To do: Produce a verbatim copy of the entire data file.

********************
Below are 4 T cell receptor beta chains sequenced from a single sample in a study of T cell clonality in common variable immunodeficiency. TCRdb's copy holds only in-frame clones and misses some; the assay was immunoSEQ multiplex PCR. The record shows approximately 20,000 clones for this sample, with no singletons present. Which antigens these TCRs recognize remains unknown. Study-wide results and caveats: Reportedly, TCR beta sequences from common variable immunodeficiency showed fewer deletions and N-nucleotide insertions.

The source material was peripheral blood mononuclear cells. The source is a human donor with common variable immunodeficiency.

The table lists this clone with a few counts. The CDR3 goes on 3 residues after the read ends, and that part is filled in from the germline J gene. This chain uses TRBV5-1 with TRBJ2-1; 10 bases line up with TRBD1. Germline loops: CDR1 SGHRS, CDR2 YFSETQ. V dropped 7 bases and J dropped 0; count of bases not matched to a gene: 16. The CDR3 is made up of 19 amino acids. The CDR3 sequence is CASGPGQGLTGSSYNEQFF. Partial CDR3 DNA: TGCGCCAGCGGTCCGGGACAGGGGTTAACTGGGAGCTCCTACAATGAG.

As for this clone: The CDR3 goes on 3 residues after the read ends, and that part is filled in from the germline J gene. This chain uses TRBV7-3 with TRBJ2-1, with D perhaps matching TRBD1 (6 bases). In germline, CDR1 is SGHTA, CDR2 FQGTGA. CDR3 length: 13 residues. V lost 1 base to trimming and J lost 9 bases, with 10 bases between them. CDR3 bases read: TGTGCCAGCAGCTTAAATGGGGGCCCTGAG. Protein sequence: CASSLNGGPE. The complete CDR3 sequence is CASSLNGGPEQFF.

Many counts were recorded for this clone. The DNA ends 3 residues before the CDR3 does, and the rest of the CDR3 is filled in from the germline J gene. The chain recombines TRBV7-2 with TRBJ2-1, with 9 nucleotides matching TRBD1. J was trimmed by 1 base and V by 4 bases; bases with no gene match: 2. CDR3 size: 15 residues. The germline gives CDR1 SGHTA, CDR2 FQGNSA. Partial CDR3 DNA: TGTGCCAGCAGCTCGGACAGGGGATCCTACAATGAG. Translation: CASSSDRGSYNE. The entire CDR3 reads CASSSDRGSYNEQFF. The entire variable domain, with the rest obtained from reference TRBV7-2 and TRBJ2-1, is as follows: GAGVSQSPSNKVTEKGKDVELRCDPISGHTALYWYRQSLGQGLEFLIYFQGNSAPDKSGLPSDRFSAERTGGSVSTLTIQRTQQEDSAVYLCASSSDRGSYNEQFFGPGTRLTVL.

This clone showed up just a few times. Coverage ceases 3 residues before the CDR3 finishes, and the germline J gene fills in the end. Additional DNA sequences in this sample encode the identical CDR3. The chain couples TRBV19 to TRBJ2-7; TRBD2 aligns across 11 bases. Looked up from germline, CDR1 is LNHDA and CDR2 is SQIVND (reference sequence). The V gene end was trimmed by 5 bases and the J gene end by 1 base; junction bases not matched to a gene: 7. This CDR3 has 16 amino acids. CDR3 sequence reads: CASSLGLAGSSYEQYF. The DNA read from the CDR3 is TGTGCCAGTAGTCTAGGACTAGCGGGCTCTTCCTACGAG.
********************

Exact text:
Below are 4 T cell receptor beta chains sequenced from a single sample in a study of T cell clonality in common variable immunodeficiency. TCRdb's copy holds only in-frame clones and misses some; the assay was immunoSEQ multiplex PCR. The record shows approximately 20,000 clones for this sample, with no singletons present. Which antigens these TCRs recognize remains unknown. Study-wide results and caveats: Reportedly, TCR beta sequences from common variable immunodeficiency showed fewer deletions and N-nucleotide insertions.

The source material was peripheral blood mononuclear cells. The source is a human donor with common variable immunodeficiency.

The table lists this clone with a few counts. The CDR3 goes on 3 residues after the read ends, and that part is filled in from the germline J gene. This chain uses TRBV5-1 with TRBJ2-1; 10 bases line up with TRBD1. Germline loops: CDR1 SGHRS, CDR2 YFSETQ. V dropped 7 bases and J dropped 0; count of bases not matched to a gene: 16. The CDR3 is made up of 19 amino acids. The CDR3 sequence is CASGPGQGLTGSSYNEQFF. Partial CDR3 DNA: TGCGCCAGCGGTCCGGGACAGGGGTTAACTGGGAGCTCCTACAATGAG.

As for this clone: The CDR3 goes on 3 residues after the read ends, and that part is filled in from the germline J gene. This chain uses TRBV7-3 with TRBJ2-1, with D perhaps matching TRBD1 (6 bases). In germline, CDR1 is SGHTA, CDR2 FQGTGA. CDR3 length: 13 residues. V lost 1 base to trimming and J lost 9 bases, with 10 bases between them. CDR3 bases read: TGTGCCAGCAGCTTAAATGGGGGCCCTGAG. Protein sequence: CASSLNGGPE. The complete CDR3 sequence is CASSLNGGPEQFF.

Many counts were recorded for this clone. The DNA ends 3 residues before the CDR3 does, and the rest of the CDR3 is filled in from the germline J gene. The chain recombines TRBV7-2 with TRBJ2-1, with 9 nucleotides matching TRBD1. J was trimmed by 1 base and V by 4 bases; bases with no gene match: 2. CDR3 size: 15 residues. The germline gives CDR1 SGHTA, CDR2 FQGNSA. Partial CDR3 DNA: TGTGCCAGCAGCTCGGACAGGGGATCCTACAATGAG. Translation: CASSSDRGSYNE. The entire CDR3 reads CASSSDRGSYNEQFF. The entire variable domain, with the rest obtained from reference TRBV7-2 and TRBJ2-1, is as follows: GAGVSQSPSNKVTEKGKDVELRCDPISGHTALYWYRQSLGQGLEFLIYFQGNSAPDKSGLPSDRFSAERTGGSVSTLTIQRTQQEDSAVYLCASSSDRGSYNEQFFGPGTRLTVL.

This clone showed up just a few times. Coverage ceases 3 residues before the CDR3 finishes, and the germline J gene fills in the end. Additional DNA sequences in this sample encode the identical CDR3. The chain couples TRBV19 to TRBJ2-7; TRBD2 aligns across 11 bases. Looked up from germline, CDR1 is LNHDA and CDR2 is SQIVND (reference sequence). The V gene end was trimmed by 5 bases and the J gene end by 1 base; junction bases not matched to a gene: 7. This CDR3 has 16 amino acids. CDR3 sequence reads: CASSLGLAGSSYEQYF. The DNA read from the CDR3 is TGTGCCAGTAGTCTAGGACTAGCGGGCTCTTCCTACGAG.